Like Anji Reddy, Prasad and Satish pay extra attention to Russia and it returns the interest. In FY13,
Russia contributed ₹1,400 crore to DRL’s topline and since 2009, the market has grown steadily at an average 20%, driven by its major brands in the prescription segment and the impressive growth of some of its new brands in the OTC portfolio, whose contribution has increased from 13% to 34% of overall sales (see: No cold war here). “Dr Reddy’s was able to anticipate that the brands in the prescription segment are likely to see pricing pressure from the [Russian] government, which is now telling doctors to prescribe generic products. So, they decided to scale the OTC business,” points out Hemant Bakhru, analyst at CLSA.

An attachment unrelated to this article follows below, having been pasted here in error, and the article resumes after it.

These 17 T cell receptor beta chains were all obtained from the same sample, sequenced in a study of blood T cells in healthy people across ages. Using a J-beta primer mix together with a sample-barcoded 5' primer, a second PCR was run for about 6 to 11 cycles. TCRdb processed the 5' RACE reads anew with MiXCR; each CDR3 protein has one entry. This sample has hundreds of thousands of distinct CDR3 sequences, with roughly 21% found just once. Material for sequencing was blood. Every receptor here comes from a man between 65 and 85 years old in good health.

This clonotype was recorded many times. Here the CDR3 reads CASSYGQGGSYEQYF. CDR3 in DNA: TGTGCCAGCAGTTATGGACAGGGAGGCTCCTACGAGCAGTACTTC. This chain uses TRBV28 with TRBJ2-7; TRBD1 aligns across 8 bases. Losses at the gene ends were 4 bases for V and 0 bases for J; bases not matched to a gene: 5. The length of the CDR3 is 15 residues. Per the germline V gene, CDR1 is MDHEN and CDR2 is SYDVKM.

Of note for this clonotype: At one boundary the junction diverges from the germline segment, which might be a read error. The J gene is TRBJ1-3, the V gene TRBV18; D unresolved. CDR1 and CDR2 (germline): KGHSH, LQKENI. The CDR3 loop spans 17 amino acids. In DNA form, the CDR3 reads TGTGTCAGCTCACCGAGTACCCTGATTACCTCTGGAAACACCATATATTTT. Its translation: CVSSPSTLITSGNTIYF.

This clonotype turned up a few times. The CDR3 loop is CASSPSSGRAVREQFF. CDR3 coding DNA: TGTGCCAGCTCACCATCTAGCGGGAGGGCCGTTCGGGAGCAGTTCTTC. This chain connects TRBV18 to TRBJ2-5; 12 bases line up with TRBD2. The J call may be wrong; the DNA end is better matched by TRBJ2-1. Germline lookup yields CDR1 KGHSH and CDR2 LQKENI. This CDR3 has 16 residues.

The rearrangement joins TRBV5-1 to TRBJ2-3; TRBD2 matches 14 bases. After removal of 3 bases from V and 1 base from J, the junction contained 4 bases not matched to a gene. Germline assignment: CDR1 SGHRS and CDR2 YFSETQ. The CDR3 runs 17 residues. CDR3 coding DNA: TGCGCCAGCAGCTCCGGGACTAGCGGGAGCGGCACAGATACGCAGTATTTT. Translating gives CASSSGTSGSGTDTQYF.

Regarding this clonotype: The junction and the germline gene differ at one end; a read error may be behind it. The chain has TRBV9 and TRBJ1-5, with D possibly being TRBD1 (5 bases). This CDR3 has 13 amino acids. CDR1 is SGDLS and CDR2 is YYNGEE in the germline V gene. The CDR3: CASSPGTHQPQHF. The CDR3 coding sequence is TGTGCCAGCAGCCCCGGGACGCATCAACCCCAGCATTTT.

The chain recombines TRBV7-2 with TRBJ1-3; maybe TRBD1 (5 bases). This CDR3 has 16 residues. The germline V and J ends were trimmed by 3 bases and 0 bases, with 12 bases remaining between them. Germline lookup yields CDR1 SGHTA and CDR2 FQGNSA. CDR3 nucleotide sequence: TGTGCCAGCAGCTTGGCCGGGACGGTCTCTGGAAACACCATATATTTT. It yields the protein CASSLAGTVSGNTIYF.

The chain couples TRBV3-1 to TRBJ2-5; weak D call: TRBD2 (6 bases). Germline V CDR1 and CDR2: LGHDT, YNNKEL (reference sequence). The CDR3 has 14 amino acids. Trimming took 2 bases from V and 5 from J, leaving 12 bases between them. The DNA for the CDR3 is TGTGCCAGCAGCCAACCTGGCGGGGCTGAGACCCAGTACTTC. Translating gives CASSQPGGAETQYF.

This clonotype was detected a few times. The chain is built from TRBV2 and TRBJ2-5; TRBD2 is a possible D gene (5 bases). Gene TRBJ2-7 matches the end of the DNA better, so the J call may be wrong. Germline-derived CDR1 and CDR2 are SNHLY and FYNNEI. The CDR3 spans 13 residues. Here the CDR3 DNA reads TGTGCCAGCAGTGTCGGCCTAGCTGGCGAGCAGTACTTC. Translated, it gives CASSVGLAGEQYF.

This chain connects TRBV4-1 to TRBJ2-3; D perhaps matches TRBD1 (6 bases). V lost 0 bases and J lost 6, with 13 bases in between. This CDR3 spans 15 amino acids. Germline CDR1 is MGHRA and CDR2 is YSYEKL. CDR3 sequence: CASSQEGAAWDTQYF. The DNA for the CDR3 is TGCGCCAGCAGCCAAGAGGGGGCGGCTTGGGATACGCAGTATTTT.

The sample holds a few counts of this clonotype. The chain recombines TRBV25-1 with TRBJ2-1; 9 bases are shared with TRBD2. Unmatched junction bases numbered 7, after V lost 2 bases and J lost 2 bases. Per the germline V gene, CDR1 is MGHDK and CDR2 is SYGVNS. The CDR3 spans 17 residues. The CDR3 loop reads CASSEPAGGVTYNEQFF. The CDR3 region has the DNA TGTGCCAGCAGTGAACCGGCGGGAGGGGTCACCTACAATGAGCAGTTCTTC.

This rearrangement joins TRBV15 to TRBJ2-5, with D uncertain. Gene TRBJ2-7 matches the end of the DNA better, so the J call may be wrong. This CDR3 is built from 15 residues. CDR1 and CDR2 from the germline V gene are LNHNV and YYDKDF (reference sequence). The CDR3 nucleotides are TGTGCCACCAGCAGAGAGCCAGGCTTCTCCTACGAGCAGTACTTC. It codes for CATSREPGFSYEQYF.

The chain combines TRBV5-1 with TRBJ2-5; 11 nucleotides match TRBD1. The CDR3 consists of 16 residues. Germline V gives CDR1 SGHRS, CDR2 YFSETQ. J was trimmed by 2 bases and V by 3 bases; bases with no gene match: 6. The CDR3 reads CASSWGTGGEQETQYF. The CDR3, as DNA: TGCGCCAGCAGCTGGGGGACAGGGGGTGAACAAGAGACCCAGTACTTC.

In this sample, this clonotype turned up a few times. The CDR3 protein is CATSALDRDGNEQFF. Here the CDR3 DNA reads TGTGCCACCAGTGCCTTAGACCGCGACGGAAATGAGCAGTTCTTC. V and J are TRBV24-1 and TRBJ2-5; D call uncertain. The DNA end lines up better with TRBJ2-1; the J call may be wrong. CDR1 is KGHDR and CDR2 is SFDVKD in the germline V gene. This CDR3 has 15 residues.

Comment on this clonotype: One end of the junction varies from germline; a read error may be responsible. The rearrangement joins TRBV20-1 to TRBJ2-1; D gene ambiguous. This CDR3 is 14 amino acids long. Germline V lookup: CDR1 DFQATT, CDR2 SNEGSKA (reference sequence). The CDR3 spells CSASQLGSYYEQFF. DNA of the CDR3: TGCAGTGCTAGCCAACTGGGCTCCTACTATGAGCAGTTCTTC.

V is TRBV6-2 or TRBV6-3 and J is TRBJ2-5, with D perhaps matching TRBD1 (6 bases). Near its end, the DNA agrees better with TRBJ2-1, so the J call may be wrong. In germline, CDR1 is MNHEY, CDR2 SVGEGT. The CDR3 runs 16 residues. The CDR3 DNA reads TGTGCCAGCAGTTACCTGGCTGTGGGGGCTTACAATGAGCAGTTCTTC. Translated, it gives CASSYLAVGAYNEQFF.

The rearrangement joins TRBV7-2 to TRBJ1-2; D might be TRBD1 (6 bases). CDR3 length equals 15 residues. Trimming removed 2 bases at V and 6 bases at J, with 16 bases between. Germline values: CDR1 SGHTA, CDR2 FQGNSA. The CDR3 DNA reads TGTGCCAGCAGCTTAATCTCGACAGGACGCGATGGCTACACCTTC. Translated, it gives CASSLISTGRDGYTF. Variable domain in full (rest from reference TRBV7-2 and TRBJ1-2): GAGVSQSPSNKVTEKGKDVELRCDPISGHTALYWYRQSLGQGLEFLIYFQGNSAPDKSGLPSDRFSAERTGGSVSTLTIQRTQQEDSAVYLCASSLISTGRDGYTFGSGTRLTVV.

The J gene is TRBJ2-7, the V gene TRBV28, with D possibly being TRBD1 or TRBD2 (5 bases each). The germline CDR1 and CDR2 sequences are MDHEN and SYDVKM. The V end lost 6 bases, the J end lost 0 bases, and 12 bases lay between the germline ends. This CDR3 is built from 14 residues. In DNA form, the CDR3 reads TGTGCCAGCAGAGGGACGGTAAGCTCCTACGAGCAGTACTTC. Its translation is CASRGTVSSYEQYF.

No cold war here
The US and Russia are DRL’s
Now, the dynamics of the Russian market are changing. While the mandate to prescribe generic drugs instead of brands products wherever substitutes are available is a positive for DRL, there is also an import substitution bill in the offing, which if passed, will require foreign generic and innovator companies to have a manufacturing presence in Russia. “We are watching how the situation evolves,” says Prasad, adding that the company is willing to invest in local manufacturing facilities if required. In addition, DRL is also looking to not only acquire brands to augment its product portfolio but also make in-licensing deals such as the one with Cipla where it has marketing exclusivity for some Cipla OTC brands in Russia and Ukraine.